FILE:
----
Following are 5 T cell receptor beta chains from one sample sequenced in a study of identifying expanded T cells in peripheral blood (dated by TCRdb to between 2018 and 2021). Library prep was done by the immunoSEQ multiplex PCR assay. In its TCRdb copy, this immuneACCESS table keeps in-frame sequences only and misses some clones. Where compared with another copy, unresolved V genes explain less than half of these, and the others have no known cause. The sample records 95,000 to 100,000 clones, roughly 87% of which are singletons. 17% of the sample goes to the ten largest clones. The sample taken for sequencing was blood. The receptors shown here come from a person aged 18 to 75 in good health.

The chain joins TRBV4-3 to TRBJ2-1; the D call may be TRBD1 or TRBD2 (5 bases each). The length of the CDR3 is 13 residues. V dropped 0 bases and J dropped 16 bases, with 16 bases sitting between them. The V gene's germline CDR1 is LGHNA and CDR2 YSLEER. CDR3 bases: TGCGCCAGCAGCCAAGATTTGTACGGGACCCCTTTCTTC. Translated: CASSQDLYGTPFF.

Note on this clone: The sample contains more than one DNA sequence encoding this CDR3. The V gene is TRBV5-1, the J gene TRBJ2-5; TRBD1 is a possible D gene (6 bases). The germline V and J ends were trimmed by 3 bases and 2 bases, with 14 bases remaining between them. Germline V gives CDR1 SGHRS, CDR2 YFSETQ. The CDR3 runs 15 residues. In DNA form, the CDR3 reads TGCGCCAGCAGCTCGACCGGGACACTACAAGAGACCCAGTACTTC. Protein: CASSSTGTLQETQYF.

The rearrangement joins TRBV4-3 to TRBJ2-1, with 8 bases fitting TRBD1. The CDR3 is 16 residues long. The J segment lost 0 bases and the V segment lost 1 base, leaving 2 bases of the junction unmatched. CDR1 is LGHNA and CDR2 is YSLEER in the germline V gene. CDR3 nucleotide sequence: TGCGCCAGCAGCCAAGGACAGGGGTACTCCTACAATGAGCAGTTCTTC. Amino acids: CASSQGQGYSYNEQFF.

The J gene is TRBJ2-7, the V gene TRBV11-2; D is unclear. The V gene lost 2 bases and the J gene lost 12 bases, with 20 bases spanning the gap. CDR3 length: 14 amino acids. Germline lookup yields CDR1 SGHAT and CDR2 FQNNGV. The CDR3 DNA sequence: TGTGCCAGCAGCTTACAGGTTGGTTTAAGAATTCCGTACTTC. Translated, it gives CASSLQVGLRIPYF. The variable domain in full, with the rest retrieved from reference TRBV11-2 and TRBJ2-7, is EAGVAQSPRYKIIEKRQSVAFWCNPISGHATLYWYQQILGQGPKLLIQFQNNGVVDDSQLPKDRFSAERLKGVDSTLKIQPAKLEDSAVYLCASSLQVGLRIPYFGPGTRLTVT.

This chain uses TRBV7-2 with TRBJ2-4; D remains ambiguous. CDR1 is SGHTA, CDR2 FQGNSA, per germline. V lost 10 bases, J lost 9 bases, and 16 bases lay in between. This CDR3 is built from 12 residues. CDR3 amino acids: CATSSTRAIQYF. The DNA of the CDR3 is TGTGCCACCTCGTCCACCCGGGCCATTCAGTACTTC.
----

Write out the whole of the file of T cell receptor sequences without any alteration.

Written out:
Following are 5 T cell receptor beta chains from one sample sequenced in a study of identifying expanded T cells in peripheral blood (dated by TCRdb to between 2018 and 2021). Library prep was done by the immunoSEQ multiplex PCR assay. In its TCRdb copy, this immuneACCESS table keeps in-frame sequences only and misses some clones. Where compared with another copy, unresolved V genes explain less than half of these, and the others have no known cause. The sample records 95,000 to 100,000 clones, roughly 87% of which are singletons. 17% of the sample goes to the ten largest clones. The sample taken for sequencing was blood. The receptors shown here come from a person aged 18 to 75 in good health.

The chain joins TRBV4-3 to TRBJ2-1; the D call may be TRBD1 or TRBD2 (5 bases each). The length of the CDR3 is 13 residues. V dropped 0 bases and J dropped 16 bases, with 16 bases sitting between them. The V gene's germline CDR1 is LGHNA and CDR2 YSLEER. CDR3 bases: TGCGCCAGCAGCCAAGATTTGTACGGGACCCCTTTCTTC. Translated: CASSQDLYGTPFF.

Note on this clone: The sample contains more than one DNA sequence encoding this CDR3. The V gene is TRBV5-1, the J gene TRBJ2-5; TRBD1 is a possible D gene (6 bases). The germline V and J ends were trimmed by 3 bases and 2 bases, with 14 bases remaining between them. Germline V gives CDR1 SGHRS, CDR2 YFSETQ. The CDR3 runs 15 residues. In DNA form, the CDR3 reads TGCGCCAGCAGCTCGACCGGGACACTACAAGAGACCCAGTACTTC. Protein: CASSSTGTLQETQYF.

The rearrangement joins TRBV4-3 to TRBJ2-1, with 8 bases fitting TRBD1. The CDR3 is 16 residues long. The J segment lost 0 bases and the V segment lost 1 base, leaving 2 bases of the junction unmatched. CDR1 is LGHNA and CDR2 is YSLEER in the germline V gene. CDR3 nucleotide sequence: TGCGCCAGCAGCCAAGGACAGGGGTACTCCTACAATGAGCAGTTCTTC. Amino acids: CASSQGQGYSYNEQFF.

The J gene is TRBJ2-7, the V gene TRBV11-2; D is unclear. The V gene lost 2 bases and the J gene lost 12 bases, with 20 bases spanning the gap. CDR3 length: 14 amino acids. Germline lookup yields CDR1 SGHAT and CDR2 FQNNGV. The CDR3 DNA sequence: TGTGCCAGCAGCTTACAGGTTGGTTTAAGAATTCCGTACTTC. Translated, it gives CASSLQVGLRIPYF. The variable domain in full, with the rest retrieved from reference TRBV11-2 and TRBJ2-7, is EAGVAQSPRYKIIEKRQSVAFWCNPISGHATLYWYQQILGQGPKLLIQFQNNGVVDDSQLPKDRFSAERLKGVDSTLKIQPAKLEDSAVYLCASSLQVGLRIPYFGPGTRLTVT.

This chain uses TRBV7-2 with TRBJ2-4; D remains ambiguous. CDR1 is SGHTA, CDR2 FQGNSA, per germline. V lost 10 bases, J lost 9 bases, and 16 bases lay in between. This CDR3 is built from 12 residues. CDR3 amino acids: CATSSTRAIQYF. The DNA of the CDR3 is TGTGCCACCTCGTCCACCCGGGCCATTCAGTACTTC.